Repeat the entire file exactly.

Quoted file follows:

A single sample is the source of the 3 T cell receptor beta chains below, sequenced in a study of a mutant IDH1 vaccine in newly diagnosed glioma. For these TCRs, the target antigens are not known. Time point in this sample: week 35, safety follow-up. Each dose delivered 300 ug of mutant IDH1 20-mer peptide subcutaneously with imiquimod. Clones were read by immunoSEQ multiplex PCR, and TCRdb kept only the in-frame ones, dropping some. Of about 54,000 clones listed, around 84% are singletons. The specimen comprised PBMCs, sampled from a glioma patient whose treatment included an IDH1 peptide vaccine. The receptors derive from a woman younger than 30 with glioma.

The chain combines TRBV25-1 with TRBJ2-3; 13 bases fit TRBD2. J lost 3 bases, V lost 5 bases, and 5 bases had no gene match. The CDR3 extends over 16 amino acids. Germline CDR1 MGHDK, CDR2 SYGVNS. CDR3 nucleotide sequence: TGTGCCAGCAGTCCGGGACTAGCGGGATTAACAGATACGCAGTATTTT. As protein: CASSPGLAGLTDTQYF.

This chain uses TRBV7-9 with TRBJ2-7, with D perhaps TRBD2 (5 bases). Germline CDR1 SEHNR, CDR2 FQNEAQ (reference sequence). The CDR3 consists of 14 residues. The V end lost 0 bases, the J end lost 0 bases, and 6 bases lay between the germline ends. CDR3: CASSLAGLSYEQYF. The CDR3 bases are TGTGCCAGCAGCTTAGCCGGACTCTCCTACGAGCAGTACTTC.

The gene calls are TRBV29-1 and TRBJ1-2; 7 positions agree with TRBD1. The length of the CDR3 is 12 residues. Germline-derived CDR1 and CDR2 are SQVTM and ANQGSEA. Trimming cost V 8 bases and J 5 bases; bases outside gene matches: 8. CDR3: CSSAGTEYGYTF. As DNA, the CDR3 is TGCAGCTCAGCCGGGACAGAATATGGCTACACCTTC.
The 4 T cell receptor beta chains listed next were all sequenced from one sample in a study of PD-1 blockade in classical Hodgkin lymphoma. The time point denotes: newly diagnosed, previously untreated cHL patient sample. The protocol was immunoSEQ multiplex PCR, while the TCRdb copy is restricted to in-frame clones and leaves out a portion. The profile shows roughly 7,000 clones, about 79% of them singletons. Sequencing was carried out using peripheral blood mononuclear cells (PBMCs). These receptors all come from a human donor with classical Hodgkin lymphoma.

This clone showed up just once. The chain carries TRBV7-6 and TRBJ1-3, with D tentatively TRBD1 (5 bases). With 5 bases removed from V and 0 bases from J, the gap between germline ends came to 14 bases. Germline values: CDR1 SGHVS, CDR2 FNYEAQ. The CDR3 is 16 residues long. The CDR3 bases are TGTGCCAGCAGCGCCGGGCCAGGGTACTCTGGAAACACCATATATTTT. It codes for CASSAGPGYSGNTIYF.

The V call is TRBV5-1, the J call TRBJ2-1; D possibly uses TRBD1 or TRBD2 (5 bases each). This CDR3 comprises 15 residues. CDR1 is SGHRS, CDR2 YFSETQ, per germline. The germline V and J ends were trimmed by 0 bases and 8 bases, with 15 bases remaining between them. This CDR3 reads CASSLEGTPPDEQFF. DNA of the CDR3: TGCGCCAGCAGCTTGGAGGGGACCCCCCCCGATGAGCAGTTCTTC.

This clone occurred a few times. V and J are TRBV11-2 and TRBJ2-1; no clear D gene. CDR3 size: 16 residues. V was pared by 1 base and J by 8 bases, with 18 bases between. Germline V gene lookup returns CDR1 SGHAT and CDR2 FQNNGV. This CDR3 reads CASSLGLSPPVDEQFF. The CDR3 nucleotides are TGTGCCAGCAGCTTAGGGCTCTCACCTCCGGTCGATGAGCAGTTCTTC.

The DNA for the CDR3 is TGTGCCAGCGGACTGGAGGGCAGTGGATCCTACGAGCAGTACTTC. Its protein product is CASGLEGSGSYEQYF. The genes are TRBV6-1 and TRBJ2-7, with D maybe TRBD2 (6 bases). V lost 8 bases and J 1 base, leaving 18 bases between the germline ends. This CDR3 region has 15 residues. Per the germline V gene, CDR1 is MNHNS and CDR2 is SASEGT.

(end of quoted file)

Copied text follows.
A single sample is the source of the 3 T cell receptor beta chains below, sequenced in a study of a mutant IDH1 vaccine in newly diagnosed glioma. For these TCRs, the target antigens are not known. Time point in this sample: week 35, safety follow-up. Each dose delivered 300 ug of mutant IDH1 20-mer peptide subcutaneously with imiquimod. Clones were read by immunoSEQ multiplex PCR, and TCRdb kept only the in-frame ones, dropping some. Of about 54,000 clones listed, around 84% are singletons. The specimen comprised PBMCs, sampled from a glioma patient whose treatment included an IDH1 peptide vaccine. The receptors derive from a woman younger than 30 with glioma.

The chain combines TRBV25-1 with TRBJ2-3; 13 bases fit TRBD2. J lost 3 bases, V lost 5 bases, and 5 bases had no gene match. The CDR3 extends over 16 amino acids. Germline CDR1 MGHDK, CDR2 SYGVNS. CDR3 nucleotide sequence: TGTGCCAGCAGTCCGGGACTAGCGGGATTAACAGATACGCAGTATTTT. As protein: CASSPGLAGLTDTQYF.

This chain uses TRBV7-9 with TRBJ2-7, with D perhaps TRBD2 (5 bases). Germline CDR1 SEHNR, CDR2 FQNEAQ (reference sequence). The CDR3 consists of 14 residues. The V end lost 0 bases, the J end lost 0 bases, and 6 bases lay between the germline ends. CDR3: CASSLAGLSYEQYF. The CDR3 bases are TGTGCCAGCAGCTTAGCCGGACTCTCCTACGAGCAGTACTTC.

The gene calls are TRBV29-1 and TRBJ1-2; 7 positions agree with TRBD1. The length of the CDR3 is 12 residues. Germline-derived CDR1 and CDR2 are SQVTM and ANQGSEA. Trimming cost V 8 bases and J 5 bases; bases outside gene matches: 8. CDR3: CSSAGTEYGYTF. As DNA, the CDR3 is TGCAGCTCAGCCGGGACAGAATATGGCTACACCTTC.
The 4 T cell receptor beta chains listed next were all sequenced from one sample in a study of PD-1 blockade in classical Hodgkin lymphoma. The time point denotes: newly diagnosed, previously untreated cHL patient sample. The protocol was immunoSEQ multiplex PCR, while the TCRdb copy is restricted to in-frame clones and leaves out a portion. The profile shows roughly 7,000 clones, about 79% of them singletons. Sequencing was carried out using peripheral blood mononuclear cells (PBMCs). These receptors all come from a human donor with classical Hodgkin lymphoma.

This clone showed up just once. The chain carries TRBV7-6 and TRBJ1-3, with D tentatively TRBD1 (5 bases). With 5 bases removed from V and 0 bases from J, the gap between germline ends came to 14 bases. Germline values: CDR1 SGHVS, CDR2 FNYEAQ. The CDR3 is 16 residues long. The CDR3 bases are TGTGCCAGCAGCGCCGGGCCAGGGTACTCTGGAAACACCATATATTTT. It codes for CASSAGPGYSGNTIYF.

The V call is TRBV5-1, the J call TRBJ2-1; D possibly uses TRBD1 or TRBD2 (5 bases each). This CDR3 comprises 15 residues. CDR1 is SGHRS, CDR2 YFSETQ, per germline. The germline V and J ends were trimmed by 0 bases and 8 bases, with 15 bases remaining between them. This CDR3 reads CASSLEGTPPDEQFF. DNA of the CDR3: TGCGCCAGCAGCTTGGAGGGGACCCCCCCCGATGAGCAGTTCTTC.

This clone occurred a few times. V and J are TRBV11-2 and TRBJ2-1; no clear D gene. CDR3 size: 16 residues. V was pared by 1 base and J by 8 bases, with 18 bases between. Germline V gene lookup returns CDR1 SGHAT and CDR2 FQNNGV. This CDR3 reads CASSLGLSPPVDEQFF. The CDR3 nucleotides are TGTGCCAGCAGCTTAGGGCTCTCACCTCCGGTCGATGAGCAGTTCTTC.

The DNA for the CDR3 is TGTGCCAGCGGACTGGAGGGCAGTGGATCCTACGAGCAGTACTTC. Its protein product is CASGLEGSGSYEQYF. The genes are TRBV6-1 and TRBJ2-7, with D maybe TRBD2 (6 bases). V lost 8 bases and J 1 base, leaving 18 bases between the germline ends. This CDR3 region has 15 residues. Per the germline V gene, CDR1 is MNHNS and CDR2 is SASEGT.